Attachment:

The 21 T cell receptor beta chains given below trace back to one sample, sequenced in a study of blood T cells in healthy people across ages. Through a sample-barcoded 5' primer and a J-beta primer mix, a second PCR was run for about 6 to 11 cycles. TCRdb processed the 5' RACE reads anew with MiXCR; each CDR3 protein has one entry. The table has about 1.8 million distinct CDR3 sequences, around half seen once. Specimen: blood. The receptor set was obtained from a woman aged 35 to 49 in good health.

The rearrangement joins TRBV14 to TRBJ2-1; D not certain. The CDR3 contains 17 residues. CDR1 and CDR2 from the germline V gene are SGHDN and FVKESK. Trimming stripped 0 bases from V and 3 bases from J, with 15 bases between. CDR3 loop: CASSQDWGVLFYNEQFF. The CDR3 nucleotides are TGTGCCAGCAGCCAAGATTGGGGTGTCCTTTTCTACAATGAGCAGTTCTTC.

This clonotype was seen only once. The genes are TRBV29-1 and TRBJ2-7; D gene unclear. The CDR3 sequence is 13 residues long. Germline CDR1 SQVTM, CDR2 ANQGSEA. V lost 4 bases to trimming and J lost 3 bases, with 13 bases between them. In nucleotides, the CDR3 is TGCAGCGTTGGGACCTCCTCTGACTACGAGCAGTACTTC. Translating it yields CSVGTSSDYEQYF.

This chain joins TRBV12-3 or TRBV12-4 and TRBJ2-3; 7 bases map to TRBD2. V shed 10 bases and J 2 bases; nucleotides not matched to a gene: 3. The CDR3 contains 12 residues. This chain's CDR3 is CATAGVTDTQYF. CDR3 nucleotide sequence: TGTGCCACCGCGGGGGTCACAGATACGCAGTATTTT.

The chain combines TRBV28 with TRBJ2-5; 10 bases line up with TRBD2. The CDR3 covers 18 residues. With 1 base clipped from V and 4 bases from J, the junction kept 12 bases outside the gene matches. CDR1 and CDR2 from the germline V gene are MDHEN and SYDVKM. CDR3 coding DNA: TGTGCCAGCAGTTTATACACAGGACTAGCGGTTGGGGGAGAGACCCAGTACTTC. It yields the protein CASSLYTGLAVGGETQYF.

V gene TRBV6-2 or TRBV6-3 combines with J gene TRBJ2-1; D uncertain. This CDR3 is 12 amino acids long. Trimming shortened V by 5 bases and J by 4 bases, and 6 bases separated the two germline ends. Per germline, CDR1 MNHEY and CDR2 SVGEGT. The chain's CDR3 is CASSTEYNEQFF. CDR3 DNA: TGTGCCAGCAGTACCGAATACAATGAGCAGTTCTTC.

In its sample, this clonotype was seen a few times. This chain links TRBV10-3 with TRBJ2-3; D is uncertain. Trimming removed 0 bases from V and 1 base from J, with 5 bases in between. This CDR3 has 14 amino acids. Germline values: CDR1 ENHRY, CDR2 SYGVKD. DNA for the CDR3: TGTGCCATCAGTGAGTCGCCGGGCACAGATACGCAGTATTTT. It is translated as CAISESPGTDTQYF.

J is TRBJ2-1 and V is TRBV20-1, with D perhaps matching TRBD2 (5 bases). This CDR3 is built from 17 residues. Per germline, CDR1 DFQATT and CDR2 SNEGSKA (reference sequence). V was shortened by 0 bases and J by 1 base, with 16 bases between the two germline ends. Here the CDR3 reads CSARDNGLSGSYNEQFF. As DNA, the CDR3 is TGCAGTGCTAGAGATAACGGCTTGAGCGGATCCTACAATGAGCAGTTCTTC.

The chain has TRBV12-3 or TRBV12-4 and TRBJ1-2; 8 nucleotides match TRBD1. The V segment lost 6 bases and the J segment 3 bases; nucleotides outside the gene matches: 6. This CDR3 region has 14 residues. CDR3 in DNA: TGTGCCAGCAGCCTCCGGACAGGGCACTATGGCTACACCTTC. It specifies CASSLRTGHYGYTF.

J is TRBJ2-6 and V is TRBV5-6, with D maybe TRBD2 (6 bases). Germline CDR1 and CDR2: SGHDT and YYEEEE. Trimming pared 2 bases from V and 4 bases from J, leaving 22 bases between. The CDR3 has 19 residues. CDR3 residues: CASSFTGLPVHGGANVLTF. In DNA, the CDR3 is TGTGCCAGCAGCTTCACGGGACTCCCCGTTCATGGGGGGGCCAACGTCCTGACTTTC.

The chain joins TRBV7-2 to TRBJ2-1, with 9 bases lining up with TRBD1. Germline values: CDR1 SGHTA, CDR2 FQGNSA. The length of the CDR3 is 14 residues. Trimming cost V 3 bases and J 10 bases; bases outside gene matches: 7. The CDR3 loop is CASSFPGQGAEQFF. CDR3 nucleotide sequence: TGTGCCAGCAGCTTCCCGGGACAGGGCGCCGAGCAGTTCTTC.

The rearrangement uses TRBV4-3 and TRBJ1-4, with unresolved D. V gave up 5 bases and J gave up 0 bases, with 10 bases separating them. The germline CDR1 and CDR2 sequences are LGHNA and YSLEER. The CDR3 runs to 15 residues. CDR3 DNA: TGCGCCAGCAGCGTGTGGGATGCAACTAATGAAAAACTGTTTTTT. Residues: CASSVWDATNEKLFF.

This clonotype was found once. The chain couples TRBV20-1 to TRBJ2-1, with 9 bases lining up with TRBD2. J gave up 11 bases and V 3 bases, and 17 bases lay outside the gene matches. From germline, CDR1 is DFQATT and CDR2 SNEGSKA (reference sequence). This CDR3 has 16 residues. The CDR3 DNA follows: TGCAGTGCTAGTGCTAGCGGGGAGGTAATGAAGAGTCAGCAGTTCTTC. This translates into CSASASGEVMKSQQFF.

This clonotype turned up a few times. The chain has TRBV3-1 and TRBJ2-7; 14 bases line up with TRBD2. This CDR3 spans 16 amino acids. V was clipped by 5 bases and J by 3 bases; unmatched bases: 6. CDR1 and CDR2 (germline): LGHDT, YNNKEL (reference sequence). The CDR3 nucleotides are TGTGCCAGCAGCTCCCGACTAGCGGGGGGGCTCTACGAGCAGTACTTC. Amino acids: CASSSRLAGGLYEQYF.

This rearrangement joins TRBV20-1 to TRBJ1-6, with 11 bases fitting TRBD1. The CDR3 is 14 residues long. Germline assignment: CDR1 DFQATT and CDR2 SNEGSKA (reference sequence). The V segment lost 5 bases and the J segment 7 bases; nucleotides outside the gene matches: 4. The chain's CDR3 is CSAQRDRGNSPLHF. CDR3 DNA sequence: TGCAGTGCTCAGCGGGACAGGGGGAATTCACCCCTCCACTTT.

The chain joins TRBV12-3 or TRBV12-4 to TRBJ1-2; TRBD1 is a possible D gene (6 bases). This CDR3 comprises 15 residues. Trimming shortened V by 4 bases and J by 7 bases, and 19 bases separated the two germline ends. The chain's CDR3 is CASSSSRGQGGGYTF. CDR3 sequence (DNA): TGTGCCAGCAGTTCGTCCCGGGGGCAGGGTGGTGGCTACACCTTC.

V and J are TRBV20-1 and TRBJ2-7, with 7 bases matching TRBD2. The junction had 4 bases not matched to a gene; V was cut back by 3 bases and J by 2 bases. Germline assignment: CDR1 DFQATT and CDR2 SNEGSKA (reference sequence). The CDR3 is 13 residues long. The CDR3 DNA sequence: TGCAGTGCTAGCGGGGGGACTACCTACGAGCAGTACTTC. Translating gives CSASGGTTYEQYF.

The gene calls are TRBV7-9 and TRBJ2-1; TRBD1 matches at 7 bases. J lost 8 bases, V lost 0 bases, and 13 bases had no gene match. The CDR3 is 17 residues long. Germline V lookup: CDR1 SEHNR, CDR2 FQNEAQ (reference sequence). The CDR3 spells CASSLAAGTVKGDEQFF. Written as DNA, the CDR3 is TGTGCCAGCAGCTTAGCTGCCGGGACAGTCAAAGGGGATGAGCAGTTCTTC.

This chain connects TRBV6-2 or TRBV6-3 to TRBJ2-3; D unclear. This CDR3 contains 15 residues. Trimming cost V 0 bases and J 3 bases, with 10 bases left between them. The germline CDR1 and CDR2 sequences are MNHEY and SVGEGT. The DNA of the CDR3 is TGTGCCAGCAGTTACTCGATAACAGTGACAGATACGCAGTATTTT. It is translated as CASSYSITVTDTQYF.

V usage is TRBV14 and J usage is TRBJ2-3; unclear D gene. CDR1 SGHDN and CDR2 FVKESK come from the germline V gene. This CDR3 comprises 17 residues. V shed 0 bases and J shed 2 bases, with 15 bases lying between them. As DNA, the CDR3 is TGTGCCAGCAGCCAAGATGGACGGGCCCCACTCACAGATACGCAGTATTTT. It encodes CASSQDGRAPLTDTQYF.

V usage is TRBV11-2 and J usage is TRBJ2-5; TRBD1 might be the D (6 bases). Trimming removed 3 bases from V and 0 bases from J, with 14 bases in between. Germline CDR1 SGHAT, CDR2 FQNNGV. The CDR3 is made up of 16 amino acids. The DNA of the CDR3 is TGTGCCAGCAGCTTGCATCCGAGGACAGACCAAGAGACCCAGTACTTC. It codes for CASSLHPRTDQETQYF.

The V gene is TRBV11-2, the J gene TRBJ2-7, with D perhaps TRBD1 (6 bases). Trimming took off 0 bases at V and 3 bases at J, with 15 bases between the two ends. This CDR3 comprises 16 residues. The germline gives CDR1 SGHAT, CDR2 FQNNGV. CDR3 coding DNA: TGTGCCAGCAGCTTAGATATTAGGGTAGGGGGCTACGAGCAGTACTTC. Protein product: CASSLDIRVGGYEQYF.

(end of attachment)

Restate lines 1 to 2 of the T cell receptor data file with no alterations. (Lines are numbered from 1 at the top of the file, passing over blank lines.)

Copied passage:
The 21 T cell receptor beta chains given below trace back to one sample, sequenced in a study of blood T cells in healthy people across ages. Through a sample-barcoded 5' primer and a J-beta primer mix, a second PCR was run for about 6 to 11 cycles. TCRdb processed the 5' RACE reads anew with MiXCR; each CDR3 protein has one entry. The table has about 1.8 million distinct CDR3 sequences, around half seen once. Specimen: blood. The receptor set was obtained from a woman aged 35 to 49 in good health.

The rearrangement joins TRBV14 to TRBJ2-1; D not certain. The CDR3 contains 17 residues. CDR1 and CDR2 from the germline V gene are SGHDN and FVKESK. Trimming stripped 0 bases from V and 3 bases from J, with 15 bases between. CDR3 loop: CASSQDWGVLFYNEQFF. The CDR3 nucleotides are TGTGCCAGCAGCCAAGATTGGGGTGTCCTTTTCTACAATGAGCAGTTCTTC.